Not only that, but if you block the low salt pathway (you can block the sodium channels involved by using a diuretic), the high salt pathway still functions, which means that there are other receptors involved. But what other receptors?

Well, it turns out that high salt is not just...salty. It's BITTER. and SOUR. Or at least, your receptors think so.

Oka et al. "High salt recruits aversive taste pathways" Nature, 2013.

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The BRAIN Initiative: BAM or BUST?

Apr 08 2013 Published by under Academia, Behavioral Neuro, Neuroscience

Sci is at SciAm today, talking about the much-talked-of BRAIN initiative. What is it? What are its goals? And will it work? Will it be a BAM (Brain Activity Map) or a BUST (Badly Underfunded S**T)? What do you think? Head over and check it out.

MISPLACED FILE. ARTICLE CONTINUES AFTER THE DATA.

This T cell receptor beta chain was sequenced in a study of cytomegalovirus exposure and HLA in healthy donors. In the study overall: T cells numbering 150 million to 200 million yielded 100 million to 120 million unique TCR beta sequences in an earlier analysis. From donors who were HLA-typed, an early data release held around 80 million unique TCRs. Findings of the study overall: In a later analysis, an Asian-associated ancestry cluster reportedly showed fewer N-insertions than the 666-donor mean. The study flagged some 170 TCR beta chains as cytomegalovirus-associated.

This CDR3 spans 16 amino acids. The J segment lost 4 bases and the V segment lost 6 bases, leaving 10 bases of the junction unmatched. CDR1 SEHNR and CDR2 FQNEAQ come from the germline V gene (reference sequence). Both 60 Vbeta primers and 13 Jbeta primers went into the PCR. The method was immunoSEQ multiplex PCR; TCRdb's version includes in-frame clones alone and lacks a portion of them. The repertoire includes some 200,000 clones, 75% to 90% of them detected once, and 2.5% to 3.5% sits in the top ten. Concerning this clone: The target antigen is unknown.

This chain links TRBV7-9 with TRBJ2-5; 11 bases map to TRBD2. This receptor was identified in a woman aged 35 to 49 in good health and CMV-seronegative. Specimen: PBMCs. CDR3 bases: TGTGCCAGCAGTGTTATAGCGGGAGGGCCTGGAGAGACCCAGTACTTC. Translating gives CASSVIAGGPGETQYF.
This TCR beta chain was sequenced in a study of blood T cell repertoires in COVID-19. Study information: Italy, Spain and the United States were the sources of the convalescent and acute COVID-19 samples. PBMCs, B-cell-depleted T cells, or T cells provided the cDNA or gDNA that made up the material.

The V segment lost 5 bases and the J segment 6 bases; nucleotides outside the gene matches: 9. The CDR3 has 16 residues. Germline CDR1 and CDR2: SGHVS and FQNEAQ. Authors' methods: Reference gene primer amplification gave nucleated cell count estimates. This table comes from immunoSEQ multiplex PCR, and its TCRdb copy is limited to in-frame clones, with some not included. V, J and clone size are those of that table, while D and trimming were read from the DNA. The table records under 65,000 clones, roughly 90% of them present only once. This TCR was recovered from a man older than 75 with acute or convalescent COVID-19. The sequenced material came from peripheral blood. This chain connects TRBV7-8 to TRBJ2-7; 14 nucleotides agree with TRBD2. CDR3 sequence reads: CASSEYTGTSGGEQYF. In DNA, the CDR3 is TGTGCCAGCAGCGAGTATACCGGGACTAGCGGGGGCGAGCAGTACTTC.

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Friday Weird Science: Eyeballin' the David's Balls

Apr 05 2013 Published by under Friday Weird Science


Doooooo your balls hang low
do they wobble to and fro
can you tie 'em in a knot?
can you tie 'em in a bow?


Anyway. testicles. Most people with intimate experience of testicles (and heck, even those who have experienced them second, or even third hand), will know that one testicle generally hangs lower than the other*. In general, the left of the tackle dominates, with about 42% of males having the left hang lower.

And of course, we know this is true in real life. But what about art? Art, after all, imitates life. But does it really?

It's time to to eyeball the David's balls.

I.C. McManus. "Scrotal asymmetry in man and ancient sculpture" Nature, 1976.